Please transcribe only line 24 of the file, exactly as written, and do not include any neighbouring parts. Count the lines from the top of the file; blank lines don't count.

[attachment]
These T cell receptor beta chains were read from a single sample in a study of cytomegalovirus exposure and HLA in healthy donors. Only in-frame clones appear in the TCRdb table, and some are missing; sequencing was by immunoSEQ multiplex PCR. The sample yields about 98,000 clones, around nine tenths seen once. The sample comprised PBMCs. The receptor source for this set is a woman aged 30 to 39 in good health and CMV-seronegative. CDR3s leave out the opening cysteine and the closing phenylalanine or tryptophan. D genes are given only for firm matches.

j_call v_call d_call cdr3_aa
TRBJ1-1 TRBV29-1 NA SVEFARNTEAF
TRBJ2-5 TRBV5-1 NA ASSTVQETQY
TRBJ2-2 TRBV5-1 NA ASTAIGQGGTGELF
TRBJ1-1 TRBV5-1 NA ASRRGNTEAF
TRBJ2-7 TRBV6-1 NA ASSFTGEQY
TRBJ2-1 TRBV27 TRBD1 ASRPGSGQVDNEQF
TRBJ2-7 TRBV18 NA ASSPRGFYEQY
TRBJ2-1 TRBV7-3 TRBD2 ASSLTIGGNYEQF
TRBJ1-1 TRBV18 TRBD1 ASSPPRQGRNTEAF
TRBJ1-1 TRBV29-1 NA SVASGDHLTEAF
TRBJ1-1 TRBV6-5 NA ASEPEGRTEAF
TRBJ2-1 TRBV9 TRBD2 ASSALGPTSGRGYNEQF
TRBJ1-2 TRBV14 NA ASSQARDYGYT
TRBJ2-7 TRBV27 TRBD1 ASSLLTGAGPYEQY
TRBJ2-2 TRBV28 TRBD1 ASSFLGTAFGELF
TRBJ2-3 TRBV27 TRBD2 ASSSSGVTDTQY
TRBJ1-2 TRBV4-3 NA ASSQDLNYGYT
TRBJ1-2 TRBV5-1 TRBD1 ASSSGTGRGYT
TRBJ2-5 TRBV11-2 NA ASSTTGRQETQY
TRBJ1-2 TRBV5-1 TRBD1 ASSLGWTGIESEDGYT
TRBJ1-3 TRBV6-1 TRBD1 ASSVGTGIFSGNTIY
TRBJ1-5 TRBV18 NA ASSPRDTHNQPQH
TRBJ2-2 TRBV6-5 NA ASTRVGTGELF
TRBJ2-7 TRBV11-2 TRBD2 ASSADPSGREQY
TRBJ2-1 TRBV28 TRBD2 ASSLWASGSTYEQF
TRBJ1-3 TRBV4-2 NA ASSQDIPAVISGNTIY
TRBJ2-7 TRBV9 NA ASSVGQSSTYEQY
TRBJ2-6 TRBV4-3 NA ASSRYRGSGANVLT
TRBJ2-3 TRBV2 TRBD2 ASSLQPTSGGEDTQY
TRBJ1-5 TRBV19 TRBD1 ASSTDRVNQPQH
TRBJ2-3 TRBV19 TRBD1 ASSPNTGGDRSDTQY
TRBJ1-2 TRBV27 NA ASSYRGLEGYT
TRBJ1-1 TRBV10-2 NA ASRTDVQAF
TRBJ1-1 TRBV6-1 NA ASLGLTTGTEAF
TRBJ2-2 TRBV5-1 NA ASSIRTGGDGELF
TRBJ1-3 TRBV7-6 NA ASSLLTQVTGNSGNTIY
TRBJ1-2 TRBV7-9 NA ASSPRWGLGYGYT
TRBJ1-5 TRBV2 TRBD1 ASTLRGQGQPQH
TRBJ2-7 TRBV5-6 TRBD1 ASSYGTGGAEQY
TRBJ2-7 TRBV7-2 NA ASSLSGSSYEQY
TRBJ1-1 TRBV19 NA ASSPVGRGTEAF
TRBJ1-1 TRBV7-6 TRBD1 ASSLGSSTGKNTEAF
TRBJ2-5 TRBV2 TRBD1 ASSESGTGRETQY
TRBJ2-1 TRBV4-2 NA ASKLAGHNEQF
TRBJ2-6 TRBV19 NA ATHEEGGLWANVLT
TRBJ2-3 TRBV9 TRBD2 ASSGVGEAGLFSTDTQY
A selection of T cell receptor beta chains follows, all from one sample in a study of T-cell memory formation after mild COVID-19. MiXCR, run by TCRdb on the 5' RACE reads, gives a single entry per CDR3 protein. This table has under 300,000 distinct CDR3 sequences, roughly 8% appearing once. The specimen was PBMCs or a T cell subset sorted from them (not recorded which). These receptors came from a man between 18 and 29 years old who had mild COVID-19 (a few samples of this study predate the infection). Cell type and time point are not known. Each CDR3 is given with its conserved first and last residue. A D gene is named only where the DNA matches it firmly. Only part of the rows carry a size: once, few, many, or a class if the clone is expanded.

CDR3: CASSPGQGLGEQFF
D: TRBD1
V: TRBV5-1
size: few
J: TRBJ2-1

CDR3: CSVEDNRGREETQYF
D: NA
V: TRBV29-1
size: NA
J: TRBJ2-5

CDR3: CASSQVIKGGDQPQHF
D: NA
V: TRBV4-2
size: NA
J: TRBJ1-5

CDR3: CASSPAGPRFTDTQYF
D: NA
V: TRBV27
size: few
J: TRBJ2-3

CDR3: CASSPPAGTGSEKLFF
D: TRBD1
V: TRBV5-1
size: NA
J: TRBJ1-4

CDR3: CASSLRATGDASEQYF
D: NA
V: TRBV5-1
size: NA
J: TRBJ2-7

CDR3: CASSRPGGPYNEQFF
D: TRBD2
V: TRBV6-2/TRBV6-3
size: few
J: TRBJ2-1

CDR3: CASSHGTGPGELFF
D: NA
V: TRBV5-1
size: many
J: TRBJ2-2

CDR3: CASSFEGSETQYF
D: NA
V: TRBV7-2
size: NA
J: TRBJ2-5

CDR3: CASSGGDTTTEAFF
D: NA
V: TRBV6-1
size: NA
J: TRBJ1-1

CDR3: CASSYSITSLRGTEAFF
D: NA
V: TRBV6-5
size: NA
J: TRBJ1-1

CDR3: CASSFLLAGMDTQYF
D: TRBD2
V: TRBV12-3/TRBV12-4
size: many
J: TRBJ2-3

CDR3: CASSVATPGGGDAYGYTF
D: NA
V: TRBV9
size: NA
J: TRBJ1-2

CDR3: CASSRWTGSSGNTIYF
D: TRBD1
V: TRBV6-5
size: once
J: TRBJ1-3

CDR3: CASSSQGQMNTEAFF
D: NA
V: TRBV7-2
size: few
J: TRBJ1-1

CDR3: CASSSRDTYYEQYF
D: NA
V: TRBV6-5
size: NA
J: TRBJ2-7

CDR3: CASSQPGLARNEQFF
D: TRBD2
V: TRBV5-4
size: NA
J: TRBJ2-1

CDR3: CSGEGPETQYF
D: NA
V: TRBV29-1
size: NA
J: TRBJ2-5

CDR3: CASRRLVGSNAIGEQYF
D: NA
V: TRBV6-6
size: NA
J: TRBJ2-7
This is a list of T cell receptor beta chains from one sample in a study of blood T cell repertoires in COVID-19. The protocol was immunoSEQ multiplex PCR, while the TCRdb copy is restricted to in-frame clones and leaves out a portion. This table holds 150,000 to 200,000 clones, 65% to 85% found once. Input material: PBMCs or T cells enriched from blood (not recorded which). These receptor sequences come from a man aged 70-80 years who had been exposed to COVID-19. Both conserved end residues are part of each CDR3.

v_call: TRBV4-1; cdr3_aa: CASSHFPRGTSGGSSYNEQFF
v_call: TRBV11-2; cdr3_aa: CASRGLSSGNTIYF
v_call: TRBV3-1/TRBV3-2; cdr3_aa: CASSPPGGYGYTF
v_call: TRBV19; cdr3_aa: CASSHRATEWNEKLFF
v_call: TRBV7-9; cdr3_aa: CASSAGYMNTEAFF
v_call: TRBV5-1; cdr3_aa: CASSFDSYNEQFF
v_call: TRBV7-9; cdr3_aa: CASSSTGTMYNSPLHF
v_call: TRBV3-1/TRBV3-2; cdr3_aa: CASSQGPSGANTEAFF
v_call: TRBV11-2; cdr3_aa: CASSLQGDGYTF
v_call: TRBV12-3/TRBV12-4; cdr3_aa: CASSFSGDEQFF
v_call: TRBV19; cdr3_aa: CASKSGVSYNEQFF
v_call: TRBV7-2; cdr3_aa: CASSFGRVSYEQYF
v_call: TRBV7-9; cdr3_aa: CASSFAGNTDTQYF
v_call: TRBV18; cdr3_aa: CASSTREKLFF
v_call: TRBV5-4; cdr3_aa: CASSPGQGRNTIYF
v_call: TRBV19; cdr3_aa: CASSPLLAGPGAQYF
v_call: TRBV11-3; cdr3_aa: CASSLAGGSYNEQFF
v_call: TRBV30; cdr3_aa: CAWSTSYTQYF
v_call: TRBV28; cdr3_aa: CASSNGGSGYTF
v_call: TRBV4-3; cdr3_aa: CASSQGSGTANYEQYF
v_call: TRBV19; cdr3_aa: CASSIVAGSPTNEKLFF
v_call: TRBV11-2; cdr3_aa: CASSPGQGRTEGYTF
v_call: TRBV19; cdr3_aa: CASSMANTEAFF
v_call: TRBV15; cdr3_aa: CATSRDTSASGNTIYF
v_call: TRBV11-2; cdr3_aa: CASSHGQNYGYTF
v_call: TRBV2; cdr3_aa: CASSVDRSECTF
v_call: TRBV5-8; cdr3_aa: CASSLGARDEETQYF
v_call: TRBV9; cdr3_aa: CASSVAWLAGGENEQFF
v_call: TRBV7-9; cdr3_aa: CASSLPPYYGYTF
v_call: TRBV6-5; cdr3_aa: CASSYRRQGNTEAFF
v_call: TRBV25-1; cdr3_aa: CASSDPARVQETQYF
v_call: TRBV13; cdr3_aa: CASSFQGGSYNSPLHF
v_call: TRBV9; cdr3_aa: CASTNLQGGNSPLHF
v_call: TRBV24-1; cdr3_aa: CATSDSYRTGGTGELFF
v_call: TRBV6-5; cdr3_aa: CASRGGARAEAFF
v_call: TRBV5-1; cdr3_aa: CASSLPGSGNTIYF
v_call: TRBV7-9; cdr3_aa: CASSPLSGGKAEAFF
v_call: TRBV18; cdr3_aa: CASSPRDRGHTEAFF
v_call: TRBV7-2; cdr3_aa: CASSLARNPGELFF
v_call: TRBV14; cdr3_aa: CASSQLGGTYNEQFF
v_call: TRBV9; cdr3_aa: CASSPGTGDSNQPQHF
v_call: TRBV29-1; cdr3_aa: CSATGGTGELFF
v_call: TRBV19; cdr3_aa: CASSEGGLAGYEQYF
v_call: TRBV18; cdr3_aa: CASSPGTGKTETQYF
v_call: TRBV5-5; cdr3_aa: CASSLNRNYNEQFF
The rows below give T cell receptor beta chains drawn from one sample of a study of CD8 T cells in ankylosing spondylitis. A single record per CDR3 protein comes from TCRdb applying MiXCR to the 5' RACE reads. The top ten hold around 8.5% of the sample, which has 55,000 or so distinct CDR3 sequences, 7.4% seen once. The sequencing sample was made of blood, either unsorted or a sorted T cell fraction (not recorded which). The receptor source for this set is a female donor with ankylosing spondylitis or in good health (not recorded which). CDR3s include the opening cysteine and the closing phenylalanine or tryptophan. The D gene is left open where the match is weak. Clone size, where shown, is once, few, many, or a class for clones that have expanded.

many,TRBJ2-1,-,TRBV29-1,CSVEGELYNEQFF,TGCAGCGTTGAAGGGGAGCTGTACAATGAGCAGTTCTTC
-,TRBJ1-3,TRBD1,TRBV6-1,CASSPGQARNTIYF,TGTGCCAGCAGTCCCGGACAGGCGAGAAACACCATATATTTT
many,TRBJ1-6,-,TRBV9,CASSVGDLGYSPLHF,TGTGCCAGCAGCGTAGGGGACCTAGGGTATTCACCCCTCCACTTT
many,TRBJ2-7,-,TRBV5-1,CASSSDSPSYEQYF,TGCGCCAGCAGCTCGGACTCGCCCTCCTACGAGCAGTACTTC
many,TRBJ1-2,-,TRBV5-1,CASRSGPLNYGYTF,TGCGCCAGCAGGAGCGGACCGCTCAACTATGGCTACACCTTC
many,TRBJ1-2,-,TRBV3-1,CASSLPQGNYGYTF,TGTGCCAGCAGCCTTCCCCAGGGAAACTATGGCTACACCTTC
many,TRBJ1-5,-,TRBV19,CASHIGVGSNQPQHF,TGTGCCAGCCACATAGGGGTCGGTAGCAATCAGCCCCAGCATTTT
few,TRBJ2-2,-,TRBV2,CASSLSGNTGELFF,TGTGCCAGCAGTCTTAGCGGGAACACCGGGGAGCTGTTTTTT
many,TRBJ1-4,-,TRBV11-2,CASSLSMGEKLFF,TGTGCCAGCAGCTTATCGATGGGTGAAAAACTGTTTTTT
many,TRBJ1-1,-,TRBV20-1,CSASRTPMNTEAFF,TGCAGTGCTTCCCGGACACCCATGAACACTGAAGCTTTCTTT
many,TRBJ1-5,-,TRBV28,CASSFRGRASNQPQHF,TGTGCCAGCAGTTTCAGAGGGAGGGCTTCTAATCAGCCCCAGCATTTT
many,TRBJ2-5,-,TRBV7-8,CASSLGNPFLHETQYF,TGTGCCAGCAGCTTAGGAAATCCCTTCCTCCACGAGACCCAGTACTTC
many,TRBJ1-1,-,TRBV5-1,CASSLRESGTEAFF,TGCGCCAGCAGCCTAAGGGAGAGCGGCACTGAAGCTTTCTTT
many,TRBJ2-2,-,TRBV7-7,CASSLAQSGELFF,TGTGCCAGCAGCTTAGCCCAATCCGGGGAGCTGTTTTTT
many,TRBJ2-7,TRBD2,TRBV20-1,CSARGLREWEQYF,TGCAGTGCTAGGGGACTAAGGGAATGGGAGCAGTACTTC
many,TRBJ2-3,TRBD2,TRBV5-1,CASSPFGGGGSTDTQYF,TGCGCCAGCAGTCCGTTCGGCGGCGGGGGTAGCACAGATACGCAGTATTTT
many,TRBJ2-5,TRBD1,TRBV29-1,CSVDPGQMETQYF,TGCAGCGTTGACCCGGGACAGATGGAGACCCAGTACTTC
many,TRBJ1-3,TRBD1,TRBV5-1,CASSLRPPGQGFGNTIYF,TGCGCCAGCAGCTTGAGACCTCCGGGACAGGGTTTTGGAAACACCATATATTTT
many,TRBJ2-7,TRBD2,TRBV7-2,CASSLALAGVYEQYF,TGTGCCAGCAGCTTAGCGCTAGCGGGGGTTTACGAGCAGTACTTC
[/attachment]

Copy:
TRBJ1-5 TRBV18 NA ASSPRDTHNQPQH